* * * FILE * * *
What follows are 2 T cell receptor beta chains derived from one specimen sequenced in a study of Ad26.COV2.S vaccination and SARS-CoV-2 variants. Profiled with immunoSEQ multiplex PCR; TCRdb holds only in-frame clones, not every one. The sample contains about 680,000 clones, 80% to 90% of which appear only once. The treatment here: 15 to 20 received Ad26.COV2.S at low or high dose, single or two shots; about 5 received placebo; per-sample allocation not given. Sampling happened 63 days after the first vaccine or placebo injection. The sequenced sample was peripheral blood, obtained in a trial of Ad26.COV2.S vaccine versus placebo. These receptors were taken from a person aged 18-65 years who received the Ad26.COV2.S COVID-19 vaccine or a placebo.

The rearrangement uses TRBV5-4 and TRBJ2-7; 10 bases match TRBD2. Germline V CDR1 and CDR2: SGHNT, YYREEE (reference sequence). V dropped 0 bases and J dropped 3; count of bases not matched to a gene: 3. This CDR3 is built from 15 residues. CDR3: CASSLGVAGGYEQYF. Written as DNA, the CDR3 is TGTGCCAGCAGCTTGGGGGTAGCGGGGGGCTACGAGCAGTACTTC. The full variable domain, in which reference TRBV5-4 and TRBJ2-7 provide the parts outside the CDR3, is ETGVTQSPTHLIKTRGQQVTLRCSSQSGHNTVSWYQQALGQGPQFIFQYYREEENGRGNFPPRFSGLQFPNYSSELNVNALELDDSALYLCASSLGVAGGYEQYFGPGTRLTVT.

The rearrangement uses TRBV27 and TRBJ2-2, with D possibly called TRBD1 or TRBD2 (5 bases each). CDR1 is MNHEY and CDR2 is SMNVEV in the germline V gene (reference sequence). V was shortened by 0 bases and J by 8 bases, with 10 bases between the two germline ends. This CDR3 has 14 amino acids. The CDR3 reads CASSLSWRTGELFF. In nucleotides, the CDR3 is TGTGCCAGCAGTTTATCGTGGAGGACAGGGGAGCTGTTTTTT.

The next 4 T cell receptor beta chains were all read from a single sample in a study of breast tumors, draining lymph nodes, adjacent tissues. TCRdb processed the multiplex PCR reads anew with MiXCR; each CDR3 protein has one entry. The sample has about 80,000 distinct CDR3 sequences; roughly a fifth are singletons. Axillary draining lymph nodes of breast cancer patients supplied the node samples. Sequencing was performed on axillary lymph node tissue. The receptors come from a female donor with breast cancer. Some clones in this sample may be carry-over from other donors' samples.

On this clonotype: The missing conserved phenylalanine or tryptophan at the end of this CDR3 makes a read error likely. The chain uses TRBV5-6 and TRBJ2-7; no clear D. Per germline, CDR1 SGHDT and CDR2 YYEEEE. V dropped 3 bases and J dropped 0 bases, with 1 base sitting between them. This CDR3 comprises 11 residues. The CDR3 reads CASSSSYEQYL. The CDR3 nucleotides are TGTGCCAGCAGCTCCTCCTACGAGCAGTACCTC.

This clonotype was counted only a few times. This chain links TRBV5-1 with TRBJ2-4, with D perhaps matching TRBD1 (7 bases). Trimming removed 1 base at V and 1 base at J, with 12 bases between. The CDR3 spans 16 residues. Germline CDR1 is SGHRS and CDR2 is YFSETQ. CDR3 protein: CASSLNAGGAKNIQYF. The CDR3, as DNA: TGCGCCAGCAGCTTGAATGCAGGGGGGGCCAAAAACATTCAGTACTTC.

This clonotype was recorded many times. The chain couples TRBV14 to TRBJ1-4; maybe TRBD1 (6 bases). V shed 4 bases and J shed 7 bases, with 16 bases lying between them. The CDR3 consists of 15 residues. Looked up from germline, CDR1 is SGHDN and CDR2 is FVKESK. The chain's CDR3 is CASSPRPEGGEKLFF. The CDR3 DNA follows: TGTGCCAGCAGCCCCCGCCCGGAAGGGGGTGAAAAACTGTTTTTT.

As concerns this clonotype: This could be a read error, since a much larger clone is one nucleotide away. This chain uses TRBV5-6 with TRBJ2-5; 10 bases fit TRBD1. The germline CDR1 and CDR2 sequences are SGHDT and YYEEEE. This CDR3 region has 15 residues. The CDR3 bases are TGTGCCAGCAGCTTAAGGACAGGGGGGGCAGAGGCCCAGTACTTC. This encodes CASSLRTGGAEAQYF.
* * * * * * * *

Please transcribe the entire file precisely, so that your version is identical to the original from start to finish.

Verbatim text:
What follows are 2 T cell receptor beta chains derived from one specimen sequenced in a study of Ad26.COV2.S vaccination and SARS-CoV-2 variants. Profiled with immunoSEQ multiplex PCR; TCRdb holds only in-frame clones, not every one. The sample contains about 680,000 clones, 80% to 90% of which appear only once. The treatment here: 15 to 20 received Ad26.COV2.S at low or high dose, single or two shots; about 5 received placebo; per-sample allocation not given. Sampling happened 63 days after the first vaccine or placebo injection. The sequenced sample was peripheral blood, obtained in a trial of Ad26.COV2.S vaccine versus placebo. These receptors were taken from a person aged 18-65 years who received the Ad26.COV2.S COVID-19 vaccine or a placebo.

The rearrangement uses TRBV5-4 and TRBJ2-7; 10 bases match TRBD2. Germline V CDR1 and CDR2: SGHNT, YYREEE (reference sequence). V dropped 0 bases and J dropped 3; count of bases not matched to a gene: 3. This CDR3 is built from 15 residues. CDR3: CASSLGVAGGYEQYF. Written as DNA, the CDR3 is TGTGCCAGCAGCTTGGGGGTAGCGGGGGGCTACGAGCAGTACTTC. The full variable domain, in which reference TRBV5-4 and TRBJ2-7 provide the parts outside the CDR3, is ETGVTQSPTHLIKTRGQQVTLRCSSQSGHNTVSWYQQALGQGPQFIFQYYREEENGRGNFPPRFSGLQFPNYSSELNVNALELDDSALYLCASSLGVAGGYEQYFGPGTRLTVT.

The rearrangement uses TRBV27 and TRBJ2-2, with D possibly called TRBD1 or TRBD2 (5 bases each). CDR1 is MNHEY and CDR2 is SMNVEV in the germline V gene (reference sequence). V was shortened by 0 bases and J by 8 bases, with 10 bases between the two germline ends. This CDR3 has 14 amino acids. The CDR3 reads CASSLSWRTGELFF. In nucleotides, the CDR3 is TGTGCCAGCAGTTTATCGTGGAGGACAGGGGAGCTGTTTTTT.

The next 4 T cell receptor beta chains were all read from a single sample in a study of breast tumors, draining lymph nodes, adjacent tissues. TCRdb processed the multiplex PCR reads anew with MiXCR; each CDR3 protein has one entry. The sample has about 80,000 distinct CDR3 sequences; roughly a fifth are singletons. Axillary draining lymph nodes of breast cancer patients supplied the node samples. Sequencing was performed on axillary lymph node tissue. The receptors come from a female donor with breast cancer. Some clones in this sample may be carry-over from other donors' samples.

On this clonotype: The missing conserved phenylalanine or tryptophan at the end of this CDR3 makes a read error likely. The chain uses TRBV5-6 and TRBJ2-7; no clear D. Per germline, CDR1 SGHDT and CDR2 YYEEEE. V dropped 3 bases and J dropped 0 bases, with 1 base sitting between them. This CDR3 comprises 11 residues. The CDR3 reads CASSSSYEQYL. The CDR3 nucleotides are TGTGCCAGCAGCTCCTCCTACGAGCAGTACCTC.

This clonotype was counted only a few times. This chain links TRBV5-1 with TRBJ2-4, with D perhaps matching TRBD1 (7 bases). Trimming removed 1 base at V and 1 base at J, with 12 bases between. The CDR3 spans 16 residues. Germline CDR1 is SGHRS and CDR2 is YFSETQ. CDR3 protein: CASSLNAGGAKNIQYF. The CDR3, as DNA: TGCGCCAGCAGCTTGAATGCAGGGGGGGCCAAAAACATTCAGTACTTC.

This clonotype was recorded many times. The chain couples TRBV14 to TRBJ1-4; maybe TRBD1 (6 bases). V shed 4 bases and J shed 7 bases, with 16 bases lying between them. The CDR3 consists of 15 residues. Looked up from germline, CDR1 is SGHDN and CDR2 is FVKESK. The chain's CDR3 is CASSPRPEGGEKLFF. The CDR3 DNA follows: TGTGCCAGCAGCCCCCGCCCGGAAGGGGGTGAAAAACTGTTTTTT.

As concerns this clonotype: This could be a read error, since a much larger clone is one nucleotide away. This chain uses TRBV5-6 with TRBJ2-5; 10 bases fit TRBD1. The germline CDR1 and CDR2 sequences are SGHDT and YYEEEE. This CDR3 region has 15 residues. The CDR3 bases are TGTGCCAGCAGCTTAAGGACAGGGGGGGCAGAGGCCCAGTACTTC. This encodes CASSLRTGGAEAQYF.